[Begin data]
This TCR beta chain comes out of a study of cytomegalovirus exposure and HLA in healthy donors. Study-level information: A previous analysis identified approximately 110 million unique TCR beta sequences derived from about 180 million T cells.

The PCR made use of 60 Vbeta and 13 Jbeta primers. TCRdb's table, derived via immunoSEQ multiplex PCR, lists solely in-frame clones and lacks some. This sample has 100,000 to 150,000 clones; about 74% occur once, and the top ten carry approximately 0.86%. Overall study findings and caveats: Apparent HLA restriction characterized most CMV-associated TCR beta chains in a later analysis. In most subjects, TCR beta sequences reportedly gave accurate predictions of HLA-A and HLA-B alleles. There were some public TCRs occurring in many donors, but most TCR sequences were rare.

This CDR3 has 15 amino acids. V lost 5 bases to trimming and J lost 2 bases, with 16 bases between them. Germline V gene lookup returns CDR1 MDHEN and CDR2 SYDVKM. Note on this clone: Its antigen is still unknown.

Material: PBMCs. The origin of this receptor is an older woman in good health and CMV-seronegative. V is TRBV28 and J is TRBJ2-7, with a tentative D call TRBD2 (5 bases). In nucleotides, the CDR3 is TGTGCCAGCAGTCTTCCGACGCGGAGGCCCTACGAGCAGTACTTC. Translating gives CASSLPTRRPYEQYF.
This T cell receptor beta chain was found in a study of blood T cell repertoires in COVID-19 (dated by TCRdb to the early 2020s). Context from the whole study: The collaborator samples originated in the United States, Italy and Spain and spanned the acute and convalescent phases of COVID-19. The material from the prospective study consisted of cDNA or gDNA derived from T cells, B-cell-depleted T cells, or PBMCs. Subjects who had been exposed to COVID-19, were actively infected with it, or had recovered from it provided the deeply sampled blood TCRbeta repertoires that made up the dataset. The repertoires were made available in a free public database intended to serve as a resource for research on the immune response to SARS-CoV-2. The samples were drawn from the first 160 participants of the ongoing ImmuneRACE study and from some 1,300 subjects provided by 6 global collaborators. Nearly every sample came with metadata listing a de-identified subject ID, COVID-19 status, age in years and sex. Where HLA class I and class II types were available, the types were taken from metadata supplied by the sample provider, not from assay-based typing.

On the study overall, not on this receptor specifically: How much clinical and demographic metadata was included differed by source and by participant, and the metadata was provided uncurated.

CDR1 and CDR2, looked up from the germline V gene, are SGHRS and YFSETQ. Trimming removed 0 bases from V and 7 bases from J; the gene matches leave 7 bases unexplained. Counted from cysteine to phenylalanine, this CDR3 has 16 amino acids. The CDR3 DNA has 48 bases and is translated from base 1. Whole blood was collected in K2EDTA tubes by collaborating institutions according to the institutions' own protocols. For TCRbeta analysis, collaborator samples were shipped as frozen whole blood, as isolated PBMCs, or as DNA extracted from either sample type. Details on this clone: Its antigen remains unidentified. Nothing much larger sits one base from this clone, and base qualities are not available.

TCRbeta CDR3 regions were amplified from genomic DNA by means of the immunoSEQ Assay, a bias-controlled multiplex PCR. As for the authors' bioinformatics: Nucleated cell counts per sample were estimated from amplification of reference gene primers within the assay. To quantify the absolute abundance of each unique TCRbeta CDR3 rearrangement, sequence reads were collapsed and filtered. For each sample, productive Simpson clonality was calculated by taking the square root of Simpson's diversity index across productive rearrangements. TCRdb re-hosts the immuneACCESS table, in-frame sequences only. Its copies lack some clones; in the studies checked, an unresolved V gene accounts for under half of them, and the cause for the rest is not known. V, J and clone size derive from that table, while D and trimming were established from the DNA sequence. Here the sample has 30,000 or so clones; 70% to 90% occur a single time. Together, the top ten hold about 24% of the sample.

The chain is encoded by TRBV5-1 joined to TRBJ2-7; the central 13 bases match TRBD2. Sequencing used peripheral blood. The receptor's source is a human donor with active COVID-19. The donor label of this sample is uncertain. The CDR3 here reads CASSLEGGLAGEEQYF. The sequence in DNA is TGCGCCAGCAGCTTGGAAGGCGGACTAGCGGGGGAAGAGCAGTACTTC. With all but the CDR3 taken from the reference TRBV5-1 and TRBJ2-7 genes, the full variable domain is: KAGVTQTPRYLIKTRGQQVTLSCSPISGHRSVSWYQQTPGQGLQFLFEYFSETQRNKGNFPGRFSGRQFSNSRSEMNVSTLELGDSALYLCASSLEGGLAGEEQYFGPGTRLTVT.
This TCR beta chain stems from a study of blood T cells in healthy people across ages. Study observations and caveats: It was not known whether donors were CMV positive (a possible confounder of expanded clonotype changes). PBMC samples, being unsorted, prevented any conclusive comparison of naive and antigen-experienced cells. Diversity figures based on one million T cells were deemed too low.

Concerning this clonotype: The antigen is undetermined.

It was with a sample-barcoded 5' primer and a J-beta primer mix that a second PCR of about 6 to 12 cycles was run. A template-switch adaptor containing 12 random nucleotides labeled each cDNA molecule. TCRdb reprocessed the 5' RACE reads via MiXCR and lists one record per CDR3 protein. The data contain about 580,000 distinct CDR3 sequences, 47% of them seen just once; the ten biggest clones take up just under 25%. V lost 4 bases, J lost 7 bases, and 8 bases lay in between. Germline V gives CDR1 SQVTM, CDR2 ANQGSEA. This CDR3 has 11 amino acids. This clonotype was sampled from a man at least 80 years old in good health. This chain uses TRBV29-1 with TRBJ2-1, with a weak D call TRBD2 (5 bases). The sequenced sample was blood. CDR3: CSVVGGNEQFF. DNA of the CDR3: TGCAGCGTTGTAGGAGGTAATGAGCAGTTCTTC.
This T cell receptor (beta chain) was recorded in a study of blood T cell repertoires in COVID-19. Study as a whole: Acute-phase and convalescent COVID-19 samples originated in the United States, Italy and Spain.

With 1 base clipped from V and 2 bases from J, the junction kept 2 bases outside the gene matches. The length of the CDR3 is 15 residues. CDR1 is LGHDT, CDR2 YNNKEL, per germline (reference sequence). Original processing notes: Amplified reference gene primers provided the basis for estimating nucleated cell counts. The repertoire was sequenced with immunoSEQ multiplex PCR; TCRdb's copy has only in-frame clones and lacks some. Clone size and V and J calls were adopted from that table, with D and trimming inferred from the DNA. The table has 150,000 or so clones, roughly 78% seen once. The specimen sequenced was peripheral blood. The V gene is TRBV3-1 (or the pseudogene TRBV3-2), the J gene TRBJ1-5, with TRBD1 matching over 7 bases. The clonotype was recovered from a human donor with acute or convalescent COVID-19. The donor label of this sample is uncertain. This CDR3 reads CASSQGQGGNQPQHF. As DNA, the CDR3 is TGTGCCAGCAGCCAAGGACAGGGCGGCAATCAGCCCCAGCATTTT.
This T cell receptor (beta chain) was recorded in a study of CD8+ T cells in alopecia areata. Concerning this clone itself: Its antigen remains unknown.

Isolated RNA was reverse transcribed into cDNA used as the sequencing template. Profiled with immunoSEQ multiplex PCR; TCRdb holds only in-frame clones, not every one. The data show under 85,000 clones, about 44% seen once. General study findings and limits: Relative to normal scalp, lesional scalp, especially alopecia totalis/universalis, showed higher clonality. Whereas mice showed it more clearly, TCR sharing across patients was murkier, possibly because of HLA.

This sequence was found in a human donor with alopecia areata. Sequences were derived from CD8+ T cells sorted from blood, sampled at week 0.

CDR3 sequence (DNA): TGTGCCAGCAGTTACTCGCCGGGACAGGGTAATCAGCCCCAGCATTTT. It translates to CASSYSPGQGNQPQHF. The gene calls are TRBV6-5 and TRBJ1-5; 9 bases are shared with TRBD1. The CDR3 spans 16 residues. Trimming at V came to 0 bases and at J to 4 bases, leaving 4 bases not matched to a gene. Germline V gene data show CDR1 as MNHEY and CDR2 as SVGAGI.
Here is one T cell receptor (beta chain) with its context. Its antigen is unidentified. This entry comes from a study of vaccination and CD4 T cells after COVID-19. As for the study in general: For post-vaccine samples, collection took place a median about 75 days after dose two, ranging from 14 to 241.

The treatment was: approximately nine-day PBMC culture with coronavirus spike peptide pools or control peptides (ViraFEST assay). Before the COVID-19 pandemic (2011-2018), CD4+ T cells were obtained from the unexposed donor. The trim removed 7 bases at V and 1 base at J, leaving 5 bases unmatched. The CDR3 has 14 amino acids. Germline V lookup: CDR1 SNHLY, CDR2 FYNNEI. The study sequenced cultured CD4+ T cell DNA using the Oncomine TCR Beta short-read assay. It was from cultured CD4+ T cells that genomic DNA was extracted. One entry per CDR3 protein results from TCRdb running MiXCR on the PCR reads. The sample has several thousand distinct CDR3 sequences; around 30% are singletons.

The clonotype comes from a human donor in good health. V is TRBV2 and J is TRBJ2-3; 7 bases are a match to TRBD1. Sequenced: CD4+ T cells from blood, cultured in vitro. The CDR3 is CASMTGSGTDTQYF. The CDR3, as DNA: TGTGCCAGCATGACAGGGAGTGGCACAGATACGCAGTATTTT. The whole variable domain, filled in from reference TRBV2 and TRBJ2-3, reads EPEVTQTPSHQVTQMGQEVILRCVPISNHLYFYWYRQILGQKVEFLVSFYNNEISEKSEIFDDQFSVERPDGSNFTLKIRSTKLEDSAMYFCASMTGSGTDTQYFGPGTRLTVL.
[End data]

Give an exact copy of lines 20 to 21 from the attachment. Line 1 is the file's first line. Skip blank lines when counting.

The treatment was: approximately nine-day PBMC culture with coronavirus spike peptide pools or control peptides (ViraFEST assay). Before the COVID-19 pandemic (2011-2018), CD4+ T cells were obtained from the unexposed donor. The trim removed 7 bases at V and 1 base at J, leaving 5 bases unmatched. The CDR3 has 14 amino acids. Germline V lookup: CDR1 SNHLY, CDR2 FYNNEI. The study sequenced cultured CD4+ T cell DNA using the Oncomine TCR Beta short-read assay. It was from cultured CD4+ T cells that genomic DNA was extracted. One entry per CDR3 protein results from TCRdb running MiXCR on the PCR reads. The sample has several thousand distinct CDR3 sequences; around 30% are singletons.

The clonotype comes from a human donor in good health. V is TRBV2 and J is TRBJ2-3; 7 bases are a match to TRBD1. Sequenced: CD4+ T cells from blood, cultured in vitro. The CDR3 is CASMTGSGTDTQYF. The CDR3, as DNA: TGTGCCAGCATGACAGGGAGTGGCACAGATACGCAGTATTTT. The whole variable domain, filled in from reference TRBV2 and TRBJ2-3, reads EPEVTQTPSHQVTQMGQEVILRCVPISNHLYFYWYRQILGQKVEFLVSFYNNEISEKSEIFDDQFSVERPDGSNFTLKIRSTKLEDSAMYFCASMTGSGTDTQYFGPGTRLTVL.